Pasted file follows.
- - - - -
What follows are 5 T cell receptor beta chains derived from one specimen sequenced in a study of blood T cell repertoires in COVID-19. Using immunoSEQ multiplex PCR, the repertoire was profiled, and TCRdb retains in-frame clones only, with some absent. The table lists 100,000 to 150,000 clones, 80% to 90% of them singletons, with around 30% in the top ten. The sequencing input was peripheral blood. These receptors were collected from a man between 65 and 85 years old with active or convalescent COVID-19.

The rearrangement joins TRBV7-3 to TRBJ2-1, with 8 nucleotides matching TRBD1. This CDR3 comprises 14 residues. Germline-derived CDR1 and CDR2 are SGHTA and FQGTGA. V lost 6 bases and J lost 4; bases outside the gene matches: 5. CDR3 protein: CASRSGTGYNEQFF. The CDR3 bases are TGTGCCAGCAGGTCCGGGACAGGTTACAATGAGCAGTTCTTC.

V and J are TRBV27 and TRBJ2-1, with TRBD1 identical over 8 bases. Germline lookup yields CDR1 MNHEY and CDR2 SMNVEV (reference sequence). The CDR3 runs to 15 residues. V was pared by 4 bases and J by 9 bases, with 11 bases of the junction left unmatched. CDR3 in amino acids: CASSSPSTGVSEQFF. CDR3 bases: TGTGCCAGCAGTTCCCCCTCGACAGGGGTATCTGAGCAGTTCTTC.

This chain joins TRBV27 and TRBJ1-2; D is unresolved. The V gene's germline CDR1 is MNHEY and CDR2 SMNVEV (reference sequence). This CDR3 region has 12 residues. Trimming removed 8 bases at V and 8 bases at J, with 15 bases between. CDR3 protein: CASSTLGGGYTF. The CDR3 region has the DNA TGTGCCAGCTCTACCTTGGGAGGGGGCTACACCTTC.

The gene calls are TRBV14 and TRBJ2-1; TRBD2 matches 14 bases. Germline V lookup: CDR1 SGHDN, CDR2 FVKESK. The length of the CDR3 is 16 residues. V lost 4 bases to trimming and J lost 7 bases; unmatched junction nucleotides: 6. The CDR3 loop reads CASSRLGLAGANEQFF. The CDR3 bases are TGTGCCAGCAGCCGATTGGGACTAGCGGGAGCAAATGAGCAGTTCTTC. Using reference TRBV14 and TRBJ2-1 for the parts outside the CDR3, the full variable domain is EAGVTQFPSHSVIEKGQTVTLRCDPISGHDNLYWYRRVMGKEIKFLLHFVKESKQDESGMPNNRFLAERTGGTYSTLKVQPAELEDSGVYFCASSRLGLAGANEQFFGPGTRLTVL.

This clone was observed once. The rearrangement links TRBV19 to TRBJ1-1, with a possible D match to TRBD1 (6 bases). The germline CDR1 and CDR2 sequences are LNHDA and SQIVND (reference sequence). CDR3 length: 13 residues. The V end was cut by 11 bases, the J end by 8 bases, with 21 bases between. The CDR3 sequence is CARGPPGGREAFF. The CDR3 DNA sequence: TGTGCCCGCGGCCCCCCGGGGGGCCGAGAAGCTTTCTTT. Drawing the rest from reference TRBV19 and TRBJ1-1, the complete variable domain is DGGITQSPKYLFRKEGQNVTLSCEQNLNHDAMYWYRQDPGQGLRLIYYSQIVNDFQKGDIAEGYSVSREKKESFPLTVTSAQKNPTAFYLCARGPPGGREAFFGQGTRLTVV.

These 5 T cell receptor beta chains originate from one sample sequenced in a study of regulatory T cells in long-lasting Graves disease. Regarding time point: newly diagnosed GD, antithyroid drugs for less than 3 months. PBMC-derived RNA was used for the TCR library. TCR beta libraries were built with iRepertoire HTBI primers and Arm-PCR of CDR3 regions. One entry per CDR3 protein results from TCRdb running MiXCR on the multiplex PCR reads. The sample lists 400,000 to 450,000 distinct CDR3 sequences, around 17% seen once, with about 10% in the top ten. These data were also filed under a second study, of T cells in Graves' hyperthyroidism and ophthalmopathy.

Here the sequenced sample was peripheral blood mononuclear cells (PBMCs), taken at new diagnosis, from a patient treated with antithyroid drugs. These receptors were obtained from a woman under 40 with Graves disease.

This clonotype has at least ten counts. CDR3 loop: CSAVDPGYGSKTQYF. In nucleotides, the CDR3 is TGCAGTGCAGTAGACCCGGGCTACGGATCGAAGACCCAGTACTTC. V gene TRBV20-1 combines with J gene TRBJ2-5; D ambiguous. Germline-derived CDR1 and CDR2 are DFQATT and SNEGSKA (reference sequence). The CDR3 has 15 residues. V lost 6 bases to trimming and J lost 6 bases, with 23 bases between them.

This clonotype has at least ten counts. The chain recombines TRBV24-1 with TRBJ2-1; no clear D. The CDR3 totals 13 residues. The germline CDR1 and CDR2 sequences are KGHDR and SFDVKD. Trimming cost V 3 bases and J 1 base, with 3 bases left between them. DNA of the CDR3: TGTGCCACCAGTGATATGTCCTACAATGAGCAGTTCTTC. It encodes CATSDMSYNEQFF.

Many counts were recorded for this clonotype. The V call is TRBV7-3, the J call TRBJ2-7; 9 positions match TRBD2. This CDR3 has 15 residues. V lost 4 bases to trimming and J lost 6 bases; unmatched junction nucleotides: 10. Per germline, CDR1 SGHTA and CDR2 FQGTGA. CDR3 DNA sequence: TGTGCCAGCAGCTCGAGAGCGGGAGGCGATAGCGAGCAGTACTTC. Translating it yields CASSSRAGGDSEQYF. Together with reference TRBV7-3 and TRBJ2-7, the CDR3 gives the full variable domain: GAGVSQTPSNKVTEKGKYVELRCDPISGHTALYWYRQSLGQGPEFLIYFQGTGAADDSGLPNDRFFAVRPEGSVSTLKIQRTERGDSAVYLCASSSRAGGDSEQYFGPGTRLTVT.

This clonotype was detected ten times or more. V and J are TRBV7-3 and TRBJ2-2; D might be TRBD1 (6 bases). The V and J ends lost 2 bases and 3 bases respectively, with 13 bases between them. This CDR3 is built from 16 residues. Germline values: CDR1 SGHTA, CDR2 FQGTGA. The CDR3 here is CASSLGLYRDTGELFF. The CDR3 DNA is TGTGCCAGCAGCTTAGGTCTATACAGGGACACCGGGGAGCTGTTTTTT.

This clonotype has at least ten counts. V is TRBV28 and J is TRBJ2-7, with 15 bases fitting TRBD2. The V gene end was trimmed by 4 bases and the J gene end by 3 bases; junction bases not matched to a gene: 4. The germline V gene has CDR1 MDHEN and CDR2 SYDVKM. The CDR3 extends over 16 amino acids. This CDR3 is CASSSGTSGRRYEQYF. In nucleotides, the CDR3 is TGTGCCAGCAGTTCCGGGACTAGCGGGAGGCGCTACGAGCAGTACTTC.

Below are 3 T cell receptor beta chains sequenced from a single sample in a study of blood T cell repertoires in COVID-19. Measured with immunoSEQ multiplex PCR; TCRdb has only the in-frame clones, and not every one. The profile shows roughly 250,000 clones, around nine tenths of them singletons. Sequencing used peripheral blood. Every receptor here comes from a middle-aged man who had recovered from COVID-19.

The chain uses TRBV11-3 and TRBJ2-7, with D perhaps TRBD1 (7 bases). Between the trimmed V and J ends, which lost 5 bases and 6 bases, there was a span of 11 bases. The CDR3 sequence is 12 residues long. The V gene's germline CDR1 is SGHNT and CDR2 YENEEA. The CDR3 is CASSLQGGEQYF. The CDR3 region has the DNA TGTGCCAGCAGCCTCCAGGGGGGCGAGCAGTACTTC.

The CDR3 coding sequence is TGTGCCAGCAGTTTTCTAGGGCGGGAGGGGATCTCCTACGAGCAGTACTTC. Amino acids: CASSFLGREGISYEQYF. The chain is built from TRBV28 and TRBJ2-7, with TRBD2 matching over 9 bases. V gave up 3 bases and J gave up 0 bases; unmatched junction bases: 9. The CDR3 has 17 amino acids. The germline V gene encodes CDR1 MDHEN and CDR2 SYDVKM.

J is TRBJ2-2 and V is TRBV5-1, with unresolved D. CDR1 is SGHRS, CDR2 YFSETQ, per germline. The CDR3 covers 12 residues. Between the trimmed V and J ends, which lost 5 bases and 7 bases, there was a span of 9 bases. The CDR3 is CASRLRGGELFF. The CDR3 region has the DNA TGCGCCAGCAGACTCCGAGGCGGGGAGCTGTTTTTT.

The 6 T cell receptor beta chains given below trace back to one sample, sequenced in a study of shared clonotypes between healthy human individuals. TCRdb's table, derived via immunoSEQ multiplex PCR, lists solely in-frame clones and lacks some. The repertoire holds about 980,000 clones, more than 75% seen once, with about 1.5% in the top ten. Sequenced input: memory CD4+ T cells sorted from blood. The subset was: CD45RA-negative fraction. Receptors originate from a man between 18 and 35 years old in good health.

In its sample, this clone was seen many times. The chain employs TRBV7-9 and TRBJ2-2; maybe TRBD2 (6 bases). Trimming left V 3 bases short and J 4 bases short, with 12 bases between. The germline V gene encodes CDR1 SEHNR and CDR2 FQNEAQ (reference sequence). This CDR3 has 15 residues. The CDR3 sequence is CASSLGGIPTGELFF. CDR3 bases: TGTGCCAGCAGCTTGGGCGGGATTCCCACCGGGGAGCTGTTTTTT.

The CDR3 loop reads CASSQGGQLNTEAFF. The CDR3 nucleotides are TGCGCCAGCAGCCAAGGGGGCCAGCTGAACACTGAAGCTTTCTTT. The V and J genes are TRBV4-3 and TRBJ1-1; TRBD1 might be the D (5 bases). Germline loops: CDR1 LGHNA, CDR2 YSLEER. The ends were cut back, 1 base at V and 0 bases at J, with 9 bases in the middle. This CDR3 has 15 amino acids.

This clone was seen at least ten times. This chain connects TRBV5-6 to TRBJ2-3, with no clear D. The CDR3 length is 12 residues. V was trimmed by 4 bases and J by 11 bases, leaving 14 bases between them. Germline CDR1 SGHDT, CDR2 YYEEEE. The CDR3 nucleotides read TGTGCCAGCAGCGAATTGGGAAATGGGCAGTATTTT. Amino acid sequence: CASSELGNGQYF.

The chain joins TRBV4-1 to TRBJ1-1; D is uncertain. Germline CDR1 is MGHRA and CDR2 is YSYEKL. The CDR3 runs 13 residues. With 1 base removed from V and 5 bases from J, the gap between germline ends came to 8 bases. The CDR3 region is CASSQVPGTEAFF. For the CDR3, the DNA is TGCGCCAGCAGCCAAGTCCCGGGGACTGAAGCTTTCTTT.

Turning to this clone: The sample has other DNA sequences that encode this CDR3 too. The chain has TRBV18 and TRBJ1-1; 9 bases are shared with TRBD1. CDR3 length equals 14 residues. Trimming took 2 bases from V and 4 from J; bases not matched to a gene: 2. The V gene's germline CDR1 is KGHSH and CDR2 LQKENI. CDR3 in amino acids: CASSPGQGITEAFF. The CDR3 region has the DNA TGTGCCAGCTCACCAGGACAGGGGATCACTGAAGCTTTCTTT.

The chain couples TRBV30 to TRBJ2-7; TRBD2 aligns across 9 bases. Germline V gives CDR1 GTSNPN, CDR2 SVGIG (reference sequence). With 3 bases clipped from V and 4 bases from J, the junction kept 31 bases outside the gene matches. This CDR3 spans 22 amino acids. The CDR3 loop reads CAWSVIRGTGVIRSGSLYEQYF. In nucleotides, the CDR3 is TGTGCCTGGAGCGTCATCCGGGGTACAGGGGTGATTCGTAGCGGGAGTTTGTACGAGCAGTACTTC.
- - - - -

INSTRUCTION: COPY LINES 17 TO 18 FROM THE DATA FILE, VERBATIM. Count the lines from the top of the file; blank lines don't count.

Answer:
J is TRBJ2-2 and V is TRBV5-1, with unresolved D. CDR1 is SGHRS, CDR2 YFSETQ, per germline. The CDR3 covers 12 residues. Between the trimmed V and J ends, which lost 5 bases and 7 bases, there was a span of 9 bases. The CDR3 is CASRLRGGELFF. The CDR3 region has the DNA TGCGCCAGCAGACTCCGAGGCGGGGAGCTGTTTTTT.

The 6 T cell receptor beta chains given below trace back to one sample, sequenced in a study of shared clonotypes between healthy human individuals. TCRdb's table, derived via immunoSEQ multiplex PCR, lists solely in-frame clones and lacks some. The repertoire holds about 980,000 clones, more than 75% seen once, with about 1.5% in the top ten. Sequenced input: memory CD4+ T cells sorted from blood. The subset was: CD45RA-negative fraction. Receptors originate from a man between 18 and 35 years old in good health.